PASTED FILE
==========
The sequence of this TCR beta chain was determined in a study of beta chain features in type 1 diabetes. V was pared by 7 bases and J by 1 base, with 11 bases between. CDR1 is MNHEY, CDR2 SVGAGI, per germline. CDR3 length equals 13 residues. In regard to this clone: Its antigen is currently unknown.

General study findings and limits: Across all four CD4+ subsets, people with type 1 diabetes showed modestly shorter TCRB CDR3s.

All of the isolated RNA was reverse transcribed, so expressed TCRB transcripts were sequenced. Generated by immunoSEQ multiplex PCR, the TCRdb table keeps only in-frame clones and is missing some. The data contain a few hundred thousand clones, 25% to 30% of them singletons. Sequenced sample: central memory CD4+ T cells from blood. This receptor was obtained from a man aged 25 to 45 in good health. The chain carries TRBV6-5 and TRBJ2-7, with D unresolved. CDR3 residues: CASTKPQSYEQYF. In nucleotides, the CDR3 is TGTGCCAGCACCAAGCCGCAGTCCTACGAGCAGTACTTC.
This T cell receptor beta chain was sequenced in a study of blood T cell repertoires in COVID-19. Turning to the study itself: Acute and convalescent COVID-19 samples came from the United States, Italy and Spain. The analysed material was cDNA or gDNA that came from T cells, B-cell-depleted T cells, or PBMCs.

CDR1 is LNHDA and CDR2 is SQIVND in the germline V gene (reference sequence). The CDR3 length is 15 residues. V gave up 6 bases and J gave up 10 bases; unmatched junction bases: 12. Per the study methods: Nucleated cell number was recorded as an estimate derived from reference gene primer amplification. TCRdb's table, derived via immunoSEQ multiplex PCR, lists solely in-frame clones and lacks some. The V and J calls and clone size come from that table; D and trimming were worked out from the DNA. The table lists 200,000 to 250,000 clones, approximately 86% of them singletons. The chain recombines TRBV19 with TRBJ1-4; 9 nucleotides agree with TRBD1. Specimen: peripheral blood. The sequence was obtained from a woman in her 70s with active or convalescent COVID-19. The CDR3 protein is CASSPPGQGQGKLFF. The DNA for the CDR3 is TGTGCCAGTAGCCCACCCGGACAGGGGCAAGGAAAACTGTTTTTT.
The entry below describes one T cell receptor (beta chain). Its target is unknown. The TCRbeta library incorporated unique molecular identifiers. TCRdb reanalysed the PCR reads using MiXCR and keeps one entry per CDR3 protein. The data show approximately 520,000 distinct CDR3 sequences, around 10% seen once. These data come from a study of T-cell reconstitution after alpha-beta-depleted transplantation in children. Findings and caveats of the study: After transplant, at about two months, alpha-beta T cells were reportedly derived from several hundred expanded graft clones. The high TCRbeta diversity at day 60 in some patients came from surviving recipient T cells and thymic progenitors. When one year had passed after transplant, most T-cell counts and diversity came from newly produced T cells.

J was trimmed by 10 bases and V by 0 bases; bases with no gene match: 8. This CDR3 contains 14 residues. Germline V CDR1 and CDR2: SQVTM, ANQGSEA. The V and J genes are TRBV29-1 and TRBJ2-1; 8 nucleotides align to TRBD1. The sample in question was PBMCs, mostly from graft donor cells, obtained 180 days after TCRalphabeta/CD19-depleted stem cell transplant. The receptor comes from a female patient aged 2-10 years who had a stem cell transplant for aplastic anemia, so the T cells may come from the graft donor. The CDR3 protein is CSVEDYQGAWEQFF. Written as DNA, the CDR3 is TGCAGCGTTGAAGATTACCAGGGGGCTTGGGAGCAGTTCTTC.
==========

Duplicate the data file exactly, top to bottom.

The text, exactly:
The sequence of this TCR beta chain was determined in a study of beta chain features in type 1 diabetes. V was pared by 7 bases and J by 1 base, with 11 bases between. CDR1 is MNHEY, CDR2 SVGAGI, per germline. CDR3 length equals 13 residues. In regard to this clone: Its antigen is currently unknown.

General study findings and limits: Across all four CD4+ subsets, people with type 1 diabetes showed modestly shorter TCRB CDR3s.

All of the isolated RNA was reverse transcribed, so expressed TCRB transcripts were sequenced. Generated by immunoSEQ multiplex PCR, the TCRdb table keeps only in-frame clones and is missing some. The data contain a few hundred thousand clones, 25% to 30% of them singletons. Sequenced sample: central memory CD4+ T cells from blood. This receptor was obtained from a man aged 25 to 45 in good health. The chain carries TRBV6-5 and TRBJ2-7, with D unresolved. CDR3 residues: CASTKPQSYEQYF. In nucleotides, the CDR3 is TGTGCCAGCACCAAGCCGCAGTCCTACGAGCAGTACTTC.
This T cell receptor beta chain was sequenced in a study of blood T cell repertoires in COVID-19. Turning to the study itself: Acute and convalescent COVID-19 samples came from the United States, Italy and Spain. The analysed material was cDNA or gDNA that came from T cells, B-cell-depleted T cells, or PBMCs.

CDR1 is LNHDA and CDR2 is SQIVND in the germline V gene (reference sequence). The CDR3 length is 15 residues. V gave up 6 bases and J gave up 10 bases; unmatched junction bases: 12. Per the study methods: Nucleated cell number was recorded as an estimate derived from reference gene primer amplification. TCRdb's table, derived via immunoSEQ multiplex PCR, lists solely in-frame clones and lacks some. The V and J calls and clone size come from that table; D and trimming were worked out from the DNA. The table lists 200,000 to 250,000 clones, approximately 86% of them singletons. The chain recombines TRBV19 with TRBJ1-4; 9 nucleotides agree with TRBD1. Specimen: peripheral blood. The sequence was obtained from a woman in her 70s with active or convalescent COVID-19. The CDR3 protein is CASSPPGQGQGKLFF. The DNA for the CDR3 is TGTGCCAGTAGCCCACCCGGACAGGGGCAAGGAAAACTGTTTTTT.
The entry below describes one T cell receptor (beta chain). Its target is unknown. The TCRbeta library incorporated unique molecular identifiers. TCRdb reanalysed the PCR reads using MiXCR and keeps one entry per CDR3 protein. The data show approximately 520,000 distinct CDR3 sequences, around 10% seen once. These data come from a study of T-cell reconstitution after alpha-beta-depleted transplantation in children. Findings and caveats of the study: After transplant, at about two months, alpha-beta T cells were reportedly derived from several hundred expanded graft clones. The high TCRbeta diversity at day 60 in some patients came from surviving recipient T cells and thymic progenitors. When one year had passed after transplant, most T-cell counts and diversity came from newly produced T cells.

J was trimmed by 10 bases and V by 0 bases; bases with no gene match: 8. This CDR3 contains 14 residues. Germline V CDR1 and CDR2: SQVTM, ANQGSEA. The V and J genes are TRBV29-1 and TRBJ2-1; 8 nucleotides align to TRBD1. The sample in question was PBMCs, mostly from graft donor cells, obtained 180 days after TCRalphabeta/CD19-depleted stem cell transplant. The receptor comes from a female patient aged 2-10 years who had a stem cell transplant for aplastic anemia, so the T cells may come from the graft donor. The CDR3 protein is CSVEDYQGAWEQFF. Written as DNA, the CDR3 is TGCAGCGTTGAAGATTACCAGGGGGCTTGGGAGCAGTTCTTC.